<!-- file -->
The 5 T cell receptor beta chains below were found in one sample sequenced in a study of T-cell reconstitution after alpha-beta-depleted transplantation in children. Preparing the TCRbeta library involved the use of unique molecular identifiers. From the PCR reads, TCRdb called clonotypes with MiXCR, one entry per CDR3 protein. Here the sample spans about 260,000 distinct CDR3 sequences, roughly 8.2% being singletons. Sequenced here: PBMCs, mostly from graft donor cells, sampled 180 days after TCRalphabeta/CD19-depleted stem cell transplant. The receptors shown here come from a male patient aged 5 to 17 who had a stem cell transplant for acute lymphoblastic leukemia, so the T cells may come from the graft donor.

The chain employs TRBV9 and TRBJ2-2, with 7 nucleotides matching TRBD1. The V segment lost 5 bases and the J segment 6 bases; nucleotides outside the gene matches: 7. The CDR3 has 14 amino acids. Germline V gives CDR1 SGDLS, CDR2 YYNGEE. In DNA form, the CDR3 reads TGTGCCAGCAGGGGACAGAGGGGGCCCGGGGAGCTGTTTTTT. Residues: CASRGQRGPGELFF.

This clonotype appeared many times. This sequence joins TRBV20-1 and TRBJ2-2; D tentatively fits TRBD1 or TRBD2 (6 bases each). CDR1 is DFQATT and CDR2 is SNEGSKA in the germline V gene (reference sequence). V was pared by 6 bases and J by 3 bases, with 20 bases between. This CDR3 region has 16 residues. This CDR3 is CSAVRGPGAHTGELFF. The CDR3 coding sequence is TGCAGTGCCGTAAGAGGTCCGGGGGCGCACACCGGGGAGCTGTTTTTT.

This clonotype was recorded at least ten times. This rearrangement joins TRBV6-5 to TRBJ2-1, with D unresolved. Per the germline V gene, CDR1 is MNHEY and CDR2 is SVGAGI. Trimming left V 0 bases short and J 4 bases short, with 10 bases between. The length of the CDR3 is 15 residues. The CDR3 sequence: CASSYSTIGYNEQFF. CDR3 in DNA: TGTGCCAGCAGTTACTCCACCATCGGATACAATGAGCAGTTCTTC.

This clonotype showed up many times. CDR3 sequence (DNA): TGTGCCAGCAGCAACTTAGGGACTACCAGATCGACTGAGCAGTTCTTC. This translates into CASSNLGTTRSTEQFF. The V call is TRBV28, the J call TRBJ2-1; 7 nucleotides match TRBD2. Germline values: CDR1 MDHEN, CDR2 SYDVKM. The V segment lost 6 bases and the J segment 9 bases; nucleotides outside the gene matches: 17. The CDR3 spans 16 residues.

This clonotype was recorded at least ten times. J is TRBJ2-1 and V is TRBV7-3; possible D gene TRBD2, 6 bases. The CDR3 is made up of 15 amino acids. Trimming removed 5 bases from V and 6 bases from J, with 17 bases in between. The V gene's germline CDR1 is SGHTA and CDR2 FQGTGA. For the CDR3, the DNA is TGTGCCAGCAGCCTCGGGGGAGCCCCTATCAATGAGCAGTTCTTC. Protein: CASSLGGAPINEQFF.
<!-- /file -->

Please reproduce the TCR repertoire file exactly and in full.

The 5 T cell receptor beta chains below were found in one sample sequenced in a study of T-cell reconstitution after alpha-beta-depleted transplantation in children. Preparing the TCRbeta library involved the use of unique molecular identifiers. From the PCR reads, TCRdb called clonotypes with MiXCR, one entry per CDR3 protein. Here the sample spans about 260,000 distinct CDR3 sequences, roughly 8.2% being singletons. Sequenced here: PBMCs, mostly from graft donor cells, sampled 180 days after TCRalphabeta/CD19-depleted stem cell transplant. The receptors shown here come from a male patient aged 5 to 17 who had a stem cell transplant for acute lymphoblastic leukemia, so the T cells may come from the graft donor.

The chain employs TRBV9 and TRBJ2-2, with 7 nucleotides matching TRBD1. The V segment lost 5 bases and the J segment 6 bases; nucleotides outside the gene matches: 7. The CDR3 has 14 amino acids. Germline V gives CDR1 SGDLS, CDR2 YYNGEE. In DNA form, the CDR3 reads TGTGCCAGCAGGGGACAGAGGGGGCCCGGGGAGCTGTTTTTT. Residues: CASRGQRGPGELFF.

This clonotype appeared many times. This sequence joins TRBV20-1 and TRBJ2-2; D tentatively fits TRBD1 or TRBD2 (6 bases each). CDR1 is DFQATT and CDR2 is SNEGSKA in the germline V gene (reference sequence). V was pared by 6 bases and J by 3 bases, with 20 bases between. This CDR3 region has 16 residues. This CDR3 is CSAVRGPGAHTGELFF. The CDR3 coding sequence is TGCAGTGCCGTAAGAGGTCCGGGGGCGCACACCGGGGAGCTGTTTTTT.

This clonotype was recorded at least ten times. This rearrangement joins TRBV6-5 to TRBJ2-1, with D unresolved. Per the germline V gene, CDR1 is MNHEY and CDR2 is SVGAGI. Trimming left V 0 bases short and J 4 bases short, with 10 bases between. The length of the CDR3 is 15 residues. The CDR3 sequence: CASSYSTIGYNEQFF. CDR3 in DNA: TGTGCCAGCAGTTACTCCACCATCGGATACAATGAGCAGTTCTTC.

This clonotype showed up many times. CDR3 sequence (DNA): TGTGCCAGCAGCAACTTAGGGACTACCAGATCGACTGAGCAGTTCTTC. This translates into CASSNLGTTRSTEQFF. The V call is TRBV28, the J call TRBJ2-1; 7 nucleotides match TRBD2. Germline values: CDR1 MDHEN, CDR2 SYDVKM. The V segment lost 6 bases and the J segment 9 bases; nucleotides outside the gene matches: 17. The CDR3 spans 16 residues.

This clonotype was recorded at least ten times. J is TRBJ2-1 and V is TRBV7-3; possible D gene TRBD2, 6 bases. The CDR3 is made up of 15 amino acids. Trimming removed 5 bases from V and 6 bases from J, with 17 bases in between. The V gene's germline CDR1 is SGHTA and CDR2 FQGTGA. For the CDR3, the DNA is TGTGCCAGCAGCCTCGGGGGAGCCCCTATCAATGAGCAGTTCTTC. Protein: CASSLGGAPINEQFF.